students should be able to investigate, compare and reflect on standpoint to explain Indigenous…
Upon successful completion of this subject, students should:
• be able to investigate, compare and reflect on standpoint to explain Indigenous and
non-Indigenous peoples' historical positioning;
• be able to describe, analyse and theorise individual and collective standpoint in
relation to Indigenous peoples' experiences of Australian history;
• be able to critically reflect on the factors that have shaped historical and
contemporary engagement with Indigenous communities and Indigenous peoples
and critique deficit paradigms as they relate to Indigenous Australians;
• be able to critically examine how racialised power and privilege influence historical
and contemporary structures of Australian society and its institutions; and
• be able to refine, review, relate and map new knowledge and understandings to
demonstrate ethical professional practice, and to explore principles for respectful
partnerships with Indigenous communities.
This subject will examine and reflect on continuity and change between historical and
contemporary experiences of Indigenous and non-Indigenous Australians within the context of
Australian culture, history, and policy. It will provide opportunities for students to investigate
and critically analyse the diverse experiences of Indigenous Australians to situate you to
understand the complex ways in which social understandings and knowledge about
Indigenous Australians is limited by how insitutions such as schools, media, and Australian law
reproduce knowledge from the past. Students will not be learning about Indigenous
Australians in ways that are disconnected from the experiences of all Australians whether they
arrived over 200 years ago or more recently.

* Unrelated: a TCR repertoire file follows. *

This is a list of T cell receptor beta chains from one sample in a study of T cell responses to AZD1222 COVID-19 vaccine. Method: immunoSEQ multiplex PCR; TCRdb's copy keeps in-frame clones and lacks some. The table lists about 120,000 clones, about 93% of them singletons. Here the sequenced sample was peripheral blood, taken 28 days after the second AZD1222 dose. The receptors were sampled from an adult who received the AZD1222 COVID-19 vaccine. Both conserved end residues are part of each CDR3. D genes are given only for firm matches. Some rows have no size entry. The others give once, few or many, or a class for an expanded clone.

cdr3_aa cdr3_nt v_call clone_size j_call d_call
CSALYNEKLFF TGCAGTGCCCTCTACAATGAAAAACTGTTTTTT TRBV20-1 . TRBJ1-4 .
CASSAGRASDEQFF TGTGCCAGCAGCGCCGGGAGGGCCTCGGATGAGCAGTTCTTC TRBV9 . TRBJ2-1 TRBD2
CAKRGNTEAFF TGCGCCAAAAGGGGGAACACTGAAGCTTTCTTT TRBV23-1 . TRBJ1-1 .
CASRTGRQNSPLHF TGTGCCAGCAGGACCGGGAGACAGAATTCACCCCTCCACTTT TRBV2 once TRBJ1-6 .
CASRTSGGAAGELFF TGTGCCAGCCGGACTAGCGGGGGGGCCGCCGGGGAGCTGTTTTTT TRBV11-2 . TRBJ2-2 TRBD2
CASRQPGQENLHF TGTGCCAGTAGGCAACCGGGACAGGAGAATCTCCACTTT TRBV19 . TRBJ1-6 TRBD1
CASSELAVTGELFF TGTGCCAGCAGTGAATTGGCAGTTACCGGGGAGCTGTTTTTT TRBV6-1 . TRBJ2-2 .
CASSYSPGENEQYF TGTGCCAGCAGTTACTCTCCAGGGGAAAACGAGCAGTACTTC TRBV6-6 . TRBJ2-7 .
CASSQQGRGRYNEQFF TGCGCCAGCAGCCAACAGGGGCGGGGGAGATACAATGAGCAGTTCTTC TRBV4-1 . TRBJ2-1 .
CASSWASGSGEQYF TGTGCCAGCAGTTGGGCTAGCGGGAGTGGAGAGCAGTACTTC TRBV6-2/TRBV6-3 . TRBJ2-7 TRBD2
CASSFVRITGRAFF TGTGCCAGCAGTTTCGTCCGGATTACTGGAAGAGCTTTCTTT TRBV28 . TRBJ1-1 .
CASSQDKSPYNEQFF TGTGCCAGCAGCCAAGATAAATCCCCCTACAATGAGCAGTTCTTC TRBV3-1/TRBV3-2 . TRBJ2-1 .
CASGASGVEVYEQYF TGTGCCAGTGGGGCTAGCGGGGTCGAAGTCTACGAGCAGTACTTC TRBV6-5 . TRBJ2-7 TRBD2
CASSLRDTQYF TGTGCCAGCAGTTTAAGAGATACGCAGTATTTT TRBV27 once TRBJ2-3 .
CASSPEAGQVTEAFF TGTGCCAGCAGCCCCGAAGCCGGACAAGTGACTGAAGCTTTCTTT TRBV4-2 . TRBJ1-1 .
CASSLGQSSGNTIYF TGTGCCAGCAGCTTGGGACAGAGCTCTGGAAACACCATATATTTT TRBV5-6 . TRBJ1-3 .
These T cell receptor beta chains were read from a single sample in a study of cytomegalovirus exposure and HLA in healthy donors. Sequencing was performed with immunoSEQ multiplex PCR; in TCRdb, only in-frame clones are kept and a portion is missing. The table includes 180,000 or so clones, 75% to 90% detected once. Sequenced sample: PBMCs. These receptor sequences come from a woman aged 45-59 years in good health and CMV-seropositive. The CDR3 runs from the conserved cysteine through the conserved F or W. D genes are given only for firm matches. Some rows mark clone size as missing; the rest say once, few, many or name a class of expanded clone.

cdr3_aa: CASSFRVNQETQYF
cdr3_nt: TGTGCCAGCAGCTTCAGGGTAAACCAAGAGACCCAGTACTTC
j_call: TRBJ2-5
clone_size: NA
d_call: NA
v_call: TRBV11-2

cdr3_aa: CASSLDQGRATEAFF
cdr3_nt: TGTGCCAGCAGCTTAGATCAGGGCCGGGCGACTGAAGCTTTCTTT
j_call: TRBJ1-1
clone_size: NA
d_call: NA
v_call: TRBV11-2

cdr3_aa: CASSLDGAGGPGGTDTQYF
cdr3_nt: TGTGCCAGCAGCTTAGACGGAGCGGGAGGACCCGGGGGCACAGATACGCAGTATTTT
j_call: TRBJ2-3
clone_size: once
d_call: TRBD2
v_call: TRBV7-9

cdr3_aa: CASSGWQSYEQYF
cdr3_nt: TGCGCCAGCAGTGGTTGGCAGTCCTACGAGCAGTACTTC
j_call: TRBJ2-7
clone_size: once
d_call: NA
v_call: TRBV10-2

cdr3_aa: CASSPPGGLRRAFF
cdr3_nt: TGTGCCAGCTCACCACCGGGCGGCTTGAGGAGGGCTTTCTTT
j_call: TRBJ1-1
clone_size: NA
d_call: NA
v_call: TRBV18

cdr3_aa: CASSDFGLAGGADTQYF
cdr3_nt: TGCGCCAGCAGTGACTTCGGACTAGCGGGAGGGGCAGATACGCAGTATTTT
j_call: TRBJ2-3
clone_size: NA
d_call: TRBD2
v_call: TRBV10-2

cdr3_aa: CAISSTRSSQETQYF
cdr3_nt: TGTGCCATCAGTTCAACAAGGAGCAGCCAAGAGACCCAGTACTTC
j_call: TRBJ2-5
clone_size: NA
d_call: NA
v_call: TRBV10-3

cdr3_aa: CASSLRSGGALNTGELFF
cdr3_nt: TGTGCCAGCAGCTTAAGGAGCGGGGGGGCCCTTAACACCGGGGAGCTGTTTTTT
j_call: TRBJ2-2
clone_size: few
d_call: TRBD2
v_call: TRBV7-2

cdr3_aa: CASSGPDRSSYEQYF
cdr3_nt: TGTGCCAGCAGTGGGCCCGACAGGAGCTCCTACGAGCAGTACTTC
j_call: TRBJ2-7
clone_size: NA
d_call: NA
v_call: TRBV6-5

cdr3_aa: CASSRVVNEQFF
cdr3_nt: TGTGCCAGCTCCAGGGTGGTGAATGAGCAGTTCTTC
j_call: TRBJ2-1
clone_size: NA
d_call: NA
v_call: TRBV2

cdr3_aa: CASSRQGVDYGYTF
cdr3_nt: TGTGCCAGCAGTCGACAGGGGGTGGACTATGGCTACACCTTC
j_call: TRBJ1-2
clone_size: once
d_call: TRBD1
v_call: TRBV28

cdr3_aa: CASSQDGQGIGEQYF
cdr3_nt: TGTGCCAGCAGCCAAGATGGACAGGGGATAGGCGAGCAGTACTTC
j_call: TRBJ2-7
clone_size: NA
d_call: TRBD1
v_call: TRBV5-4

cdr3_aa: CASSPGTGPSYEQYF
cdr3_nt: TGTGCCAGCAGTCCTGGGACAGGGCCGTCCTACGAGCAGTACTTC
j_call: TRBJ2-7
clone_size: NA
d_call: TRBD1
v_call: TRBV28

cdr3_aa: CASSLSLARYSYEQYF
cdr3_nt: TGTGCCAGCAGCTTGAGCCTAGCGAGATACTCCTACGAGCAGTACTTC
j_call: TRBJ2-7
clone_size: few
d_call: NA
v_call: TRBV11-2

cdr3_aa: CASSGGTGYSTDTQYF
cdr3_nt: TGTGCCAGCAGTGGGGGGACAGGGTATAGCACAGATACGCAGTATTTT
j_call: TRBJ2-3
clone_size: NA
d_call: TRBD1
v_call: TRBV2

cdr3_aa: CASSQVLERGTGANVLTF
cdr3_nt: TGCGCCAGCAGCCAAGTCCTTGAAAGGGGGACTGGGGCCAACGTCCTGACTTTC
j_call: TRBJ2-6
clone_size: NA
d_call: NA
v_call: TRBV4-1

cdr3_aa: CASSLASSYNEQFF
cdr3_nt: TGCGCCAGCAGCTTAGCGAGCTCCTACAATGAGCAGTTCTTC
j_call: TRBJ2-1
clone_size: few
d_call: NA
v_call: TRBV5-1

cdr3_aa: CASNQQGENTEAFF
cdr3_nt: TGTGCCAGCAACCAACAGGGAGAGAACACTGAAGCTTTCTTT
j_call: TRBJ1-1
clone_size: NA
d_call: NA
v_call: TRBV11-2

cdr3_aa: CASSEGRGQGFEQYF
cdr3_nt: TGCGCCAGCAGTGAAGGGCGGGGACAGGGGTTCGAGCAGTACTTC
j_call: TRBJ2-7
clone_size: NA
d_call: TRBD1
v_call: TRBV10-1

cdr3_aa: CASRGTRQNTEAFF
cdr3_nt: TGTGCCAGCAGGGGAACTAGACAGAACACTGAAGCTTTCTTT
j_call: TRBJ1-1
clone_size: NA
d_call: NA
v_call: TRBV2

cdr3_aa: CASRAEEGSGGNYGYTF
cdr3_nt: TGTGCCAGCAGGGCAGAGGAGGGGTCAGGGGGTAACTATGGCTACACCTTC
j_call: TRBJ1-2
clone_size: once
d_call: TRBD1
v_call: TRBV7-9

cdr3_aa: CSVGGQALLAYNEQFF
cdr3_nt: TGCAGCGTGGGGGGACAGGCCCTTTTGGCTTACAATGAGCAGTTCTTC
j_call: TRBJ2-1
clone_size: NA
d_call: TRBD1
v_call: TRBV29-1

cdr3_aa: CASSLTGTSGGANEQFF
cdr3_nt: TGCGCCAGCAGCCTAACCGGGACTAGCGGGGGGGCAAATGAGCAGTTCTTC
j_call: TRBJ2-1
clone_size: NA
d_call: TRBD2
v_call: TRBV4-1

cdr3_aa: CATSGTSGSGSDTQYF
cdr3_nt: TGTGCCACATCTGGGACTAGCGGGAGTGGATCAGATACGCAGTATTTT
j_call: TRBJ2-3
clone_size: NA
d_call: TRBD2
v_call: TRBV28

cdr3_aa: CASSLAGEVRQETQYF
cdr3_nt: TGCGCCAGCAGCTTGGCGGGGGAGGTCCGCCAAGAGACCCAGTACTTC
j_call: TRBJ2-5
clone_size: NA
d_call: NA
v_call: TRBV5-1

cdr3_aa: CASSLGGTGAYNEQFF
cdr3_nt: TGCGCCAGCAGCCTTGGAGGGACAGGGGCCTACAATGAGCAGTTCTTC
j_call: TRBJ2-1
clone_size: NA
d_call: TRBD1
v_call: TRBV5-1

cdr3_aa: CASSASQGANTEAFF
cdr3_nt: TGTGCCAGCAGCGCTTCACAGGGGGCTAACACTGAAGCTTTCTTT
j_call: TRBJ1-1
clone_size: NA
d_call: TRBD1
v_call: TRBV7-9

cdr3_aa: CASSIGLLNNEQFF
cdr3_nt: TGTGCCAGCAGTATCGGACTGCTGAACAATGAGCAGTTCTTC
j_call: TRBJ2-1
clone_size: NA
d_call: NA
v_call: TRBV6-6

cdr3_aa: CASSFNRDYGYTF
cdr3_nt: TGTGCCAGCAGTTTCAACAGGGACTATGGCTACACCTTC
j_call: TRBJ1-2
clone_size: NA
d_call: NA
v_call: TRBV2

The content will be delivered progressively through a relational, reflective framework and as
such learning from each module will be both formative and summative. It sets up a safe space
for all students to challenge and interrogate their own perceptions through dialogue and
ongoing reflection on the content.
Charles Sturt University Subject Outline
IKC101 201930 D D
Version 1 – Published 07 February 2019
Page 3 of 46
Passing a key subject is one of the indicators of satisfactory academic progress through your
course. You must pass the key subjects in your course at no more than two attempts. The first
time you fail a key subject you will be at risk of exclusion; if you fail a second time you will be
excluded from the course.
The Academic Progress Policy (https://policy.csu.edu.au/view.current.php?id=00250) sets out
the requirements and procedures for satisfactory academic progress, for the exclusion of
students who fail to progress satisfactorily and for the termination of enrolment for students
who fail to complete in the maximum allowed time.
Subject Schedule & Delivery
The textbooks required for each of your enrolled subjects can also be found via the Student
Portal Textbooks (http://student.csu.edu.au/study/study-essentials/textbooks) page.
There is no prescribed text for this subject, however there are required subject readings which
have been made available in the Learning Place and or the library. As you work through the
modules these readings will be made available.
List of Subject Readings IKC101 201930